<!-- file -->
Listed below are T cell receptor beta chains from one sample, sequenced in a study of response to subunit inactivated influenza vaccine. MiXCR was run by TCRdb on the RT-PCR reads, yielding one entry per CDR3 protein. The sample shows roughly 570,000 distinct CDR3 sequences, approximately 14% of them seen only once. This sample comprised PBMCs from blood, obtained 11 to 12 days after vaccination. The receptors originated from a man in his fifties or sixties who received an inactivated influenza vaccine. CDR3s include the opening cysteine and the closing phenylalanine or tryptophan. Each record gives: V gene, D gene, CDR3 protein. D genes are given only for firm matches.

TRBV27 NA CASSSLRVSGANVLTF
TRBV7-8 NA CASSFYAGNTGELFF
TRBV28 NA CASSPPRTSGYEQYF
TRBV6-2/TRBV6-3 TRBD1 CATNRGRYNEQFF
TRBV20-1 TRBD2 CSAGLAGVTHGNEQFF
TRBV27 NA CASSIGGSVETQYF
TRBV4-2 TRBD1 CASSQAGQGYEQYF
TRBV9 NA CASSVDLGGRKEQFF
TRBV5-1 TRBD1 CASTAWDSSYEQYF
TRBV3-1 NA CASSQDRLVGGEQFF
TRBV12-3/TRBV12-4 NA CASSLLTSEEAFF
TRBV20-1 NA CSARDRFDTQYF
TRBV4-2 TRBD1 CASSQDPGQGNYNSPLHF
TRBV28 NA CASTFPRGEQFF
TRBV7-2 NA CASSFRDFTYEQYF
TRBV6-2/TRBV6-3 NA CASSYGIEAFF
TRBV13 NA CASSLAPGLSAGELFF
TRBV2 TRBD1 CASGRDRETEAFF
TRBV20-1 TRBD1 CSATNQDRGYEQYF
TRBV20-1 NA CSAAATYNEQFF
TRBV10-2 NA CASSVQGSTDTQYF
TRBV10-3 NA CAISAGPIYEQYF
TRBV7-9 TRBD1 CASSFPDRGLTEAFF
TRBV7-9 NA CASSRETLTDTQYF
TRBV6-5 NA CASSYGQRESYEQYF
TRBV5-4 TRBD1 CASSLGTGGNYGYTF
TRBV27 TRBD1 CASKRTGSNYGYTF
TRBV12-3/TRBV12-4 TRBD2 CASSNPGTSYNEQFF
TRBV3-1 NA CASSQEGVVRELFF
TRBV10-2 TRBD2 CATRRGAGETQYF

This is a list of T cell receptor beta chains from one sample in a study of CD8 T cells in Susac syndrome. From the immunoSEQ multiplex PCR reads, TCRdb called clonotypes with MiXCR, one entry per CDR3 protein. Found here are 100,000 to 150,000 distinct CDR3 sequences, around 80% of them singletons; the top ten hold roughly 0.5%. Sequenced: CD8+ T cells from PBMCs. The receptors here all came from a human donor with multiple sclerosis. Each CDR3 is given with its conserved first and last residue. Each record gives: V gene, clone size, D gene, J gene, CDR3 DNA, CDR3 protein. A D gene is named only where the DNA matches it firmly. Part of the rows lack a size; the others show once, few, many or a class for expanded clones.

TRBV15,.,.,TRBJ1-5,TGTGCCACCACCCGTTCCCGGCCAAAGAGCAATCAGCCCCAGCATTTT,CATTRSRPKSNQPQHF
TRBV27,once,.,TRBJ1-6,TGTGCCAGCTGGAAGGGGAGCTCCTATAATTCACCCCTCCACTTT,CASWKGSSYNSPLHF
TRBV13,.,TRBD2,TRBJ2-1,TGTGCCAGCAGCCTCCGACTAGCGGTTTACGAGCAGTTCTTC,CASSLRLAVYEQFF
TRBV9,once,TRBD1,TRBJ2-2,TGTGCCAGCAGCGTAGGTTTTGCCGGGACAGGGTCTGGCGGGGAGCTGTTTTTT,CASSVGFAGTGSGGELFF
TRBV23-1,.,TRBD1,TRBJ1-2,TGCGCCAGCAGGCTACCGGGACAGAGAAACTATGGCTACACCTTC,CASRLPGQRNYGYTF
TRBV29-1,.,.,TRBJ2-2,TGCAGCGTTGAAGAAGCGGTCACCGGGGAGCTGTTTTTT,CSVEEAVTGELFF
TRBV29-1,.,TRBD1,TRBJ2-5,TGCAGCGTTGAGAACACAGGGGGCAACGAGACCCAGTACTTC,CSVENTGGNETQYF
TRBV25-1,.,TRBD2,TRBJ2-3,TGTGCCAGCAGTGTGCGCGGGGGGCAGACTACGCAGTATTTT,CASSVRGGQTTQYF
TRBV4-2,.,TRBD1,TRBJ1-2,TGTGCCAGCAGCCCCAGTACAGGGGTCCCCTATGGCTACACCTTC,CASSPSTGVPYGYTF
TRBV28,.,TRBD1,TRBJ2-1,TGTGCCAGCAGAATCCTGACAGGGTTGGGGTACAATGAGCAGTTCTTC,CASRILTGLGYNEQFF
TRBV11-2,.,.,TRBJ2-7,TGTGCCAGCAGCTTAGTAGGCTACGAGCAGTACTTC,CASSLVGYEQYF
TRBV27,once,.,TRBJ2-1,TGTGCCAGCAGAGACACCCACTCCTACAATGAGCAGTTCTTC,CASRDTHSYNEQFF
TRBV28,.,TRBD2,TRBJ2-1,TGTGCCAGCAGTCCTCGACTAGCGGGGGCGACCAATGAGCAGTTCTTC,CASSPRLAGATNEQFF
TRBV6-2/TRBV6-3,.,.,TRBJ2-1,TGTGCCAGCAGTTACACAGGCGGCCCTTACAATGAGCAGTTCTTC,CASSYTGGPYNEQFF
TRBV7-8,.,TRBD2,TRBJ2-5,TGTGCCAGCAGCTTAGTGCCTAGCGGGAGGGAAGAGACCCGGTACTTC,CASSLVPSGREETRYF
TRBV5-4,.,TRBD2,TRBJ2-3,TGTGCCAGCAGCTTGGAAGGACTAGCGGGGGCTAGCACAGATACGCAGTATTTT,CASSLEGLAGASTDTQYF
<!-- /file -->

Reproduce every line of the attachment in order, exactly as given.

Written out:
Listed below are T cell receptor beta chains from one sample, sequenced in a study of response to subunit inactivated influenza vaccine. MiXCR was run by TCRdb on the RT-PCR reads, yielding one entry per CDR3 protein. The sample shows roughly 570,000 distinct CDR3 sequences, approximately 14% of them seen only once. This sample comprised PBMCs from blood, obtained 11 to 12 days after vaccination. The receptors originated from a man in his fifties or sixties who received an inactivated influenza vaccine. CDR3s include the opening cysteine and the closing phenylalanine or tryptophan. Each record gives: V gene, D gene, CDR3 protein. D genes are given only for firm matches.

TRBV27 NA CASSSLRVSGANVLTF
TRBV7-8 NA CASSFYAGNTGELFF
TRBV28 NA CASSPPRTSGYEQYF
TRBV6-2/TRBV6-3 TRBD1 CATNRGRYNEQFF
TRBV20-1 TRBD2 CSAGLAGVTHGNEQFF
TRBV27 NA CASSIGGSVETQYF
TRBV4-2 TRBD1 CASSQAGQGYEQYF
TRBV9 NA CASSVDLGGRKEQFF
TRBV5-1 TRBD1 CASTAWDSSYEQYF
TRBV3-1 NA CASSQDRLVGGEQFF
TRBV12-3/TRBV12-4 NA CASSLLTSEEAFF
TRBV20-1 NA CSARDRFDTQYF
TRBV4-2 TRBD1 CASSQDPGQGNYNSPLHF
TRBV28 NA CASTFPRGEQFF
TRBV7-2 NA CASSFRDFTYEQYF
TRBV6-2/TRBV6-3 NA CASSYGIEAFF
TRBV13 NA CASSLAPGLSAGELFF
TRBV2 TRBD1 CASGRDRETEAFF
TRBV20-1 TRBD1 CSATNQDRGYEQYF
TRBV20-1 NA CSAAATYNEQFF
TRBV10-2 NA CASSVQGSTDTQYF
TRBV10-3 NA CAISAGPIYEQYF
TRBV7-9 TRBD1 CASSFPDRGLTEAFF
TRBV7-9 NA CASSRETLTDTQYF
TRBV6-5 NA CASSYGQRESYEQYF
TRBV5-4 TRBD1 CASSLGTGGNYGYTF
TRBV27 TRBD1 CASKRTGSNYGYTF
TRBV12-3/TRBV12-4 TRBD2 CASSNPGTSYNEQFF
TRBV3-1 NA CASSQEGVVRELFF
TRBV10-2 TRBD2 CATRRGAGETQYF

This is a list of T cell receptor beta chains from one sample in a study of CD8 T cells in Susac syndrome. From the immunoSEQ multiplex PCR reads, TCRdb called clonotypes with MiXCR, one entry per CDR3 protein. Found here are 100,000 to 150,000 distinct CDR3 sequences, around 80% of them singletons; the top ten hold roughly 0.5%. Sequenced: CD8+ T cells from PBMCs. The receptors here all came from a human donor with multiple sclerosis. Each CDR3 is given with its conserved first and last residue. Each record gives: V gene, clone size, D gene, J gene, CDR3 DNA, CDR3 protein. A D gene is named only where the DNA matches it firmly. Part of the rows lack a size; the others show once, few, many or a class for expanded clones.

TRBV15,.,.,TRBJ1-5,TGTGCCACCACCCGTTCCCGGCCAAAGAGCAATCAGCCCCAGCATTTT,CATTRSRPKSNQPQHF
TRBV27,once,.,TRBJ1-6,TGTGCCAGCTGGAAGGGGAGCTCCTATAATTCACCCCTCCACTTT,CASWKGSSYNSPLHF
TRBV13,.,TRBD2,TRBJ2-1,TGTGCCAGCAGCCTCCGACTAGCGGTTTACGAGCAGTTCTTC,CASSLRLAVYEQFF
TRBV9,once,TRBD1,TRBJ2-2,TGTGCCAGCAGCGTAGGTTTTGCCGGGACAGGGTCTGGCGGGGAGCTGTTTTTT,CASSVGFAGTGSGGELFF
TRBV23-1,.,TRBD1,TRBJ1-2,TGCGCCAGCAGGCTACCGGGACAGAGAAACTATGGCTACACCTTC,CASRLPGQRNYGYTF
TRBV29-1,.,.,TRBJ2-2,TGCAGCGTTGAAGAAGCGGTCACCGGGGAGCTGTTTTTT,CSVEEAVTGELFF
TRBV29-1,.,TRBD1,TRBJ2-5,TGCAGCGTTGAGAACACAGGGGGCAACGAGACCCAGTACTTC,CSVENTGGNETQYF
TRBV25-1,.,TRBD2,TRBJ2-3,TGTGCCAGCAGTGTGCGCGGGGGGCAGACTACGCAGTATTTT,CASSVRGGQTTQYF
TRBV4-2,.,TRBD1,TRBJ1-2,TGTGCCAGCAGCCCCAGTACAGGGGTCCCCTATGGCTACACCTTC,CASSPSTGVPYGYTF
TRBV28,.,TRBD1,TRBJ2-1,TGTGCCAGCAGAATCCTGACAGGGTTGGGGTACAATGAGCAGTTCTTC,CASRILTGLGYNEQFF
TRBV11-2,.,.,TRBJ2-7,TGTGCCAGCAGCTTAGTAGGCTACGAGCAGTACTTC,CASSLVGYEQYF
TRBV27,once,.,TRBJ2-1,TGTGCCAGCAGAGACACCCACTCCTACAATGAGCAGTTCTTC,CASRDTHSYNEQFF
TRBV28,.,TRBD2,TRBJ2-1,TGTGCCAGCAGTCCTCGACTAGCGGGGGCGACCAATGAGCAGTTCTTC,CASSPRLAGATNEQFF
TRBV6-2/TRBV6-3,.,.,TRBJ2-1,TGTGCCAGCAGTTACACAGGCGGCCCTTACAATGAGCAGTTCTTC,CASSYTGGPYNEQFF
TRBV7-8,.,TRBD2,TRBJ2-5,TGTGCCAGCAGCTTAGTGCCTAGCGGGAGGGAAGAGACCCGGTACTTC,CASSLVPSGREETRYF
TRBV5-4,.,TRBD2,TRBJ2-3,TGTGCCAGCAGCTTGGAAGGACTAGCGGGGGCTAGCACAGATACGCAGTATTTT,CASSLEGLAGASTDTQYF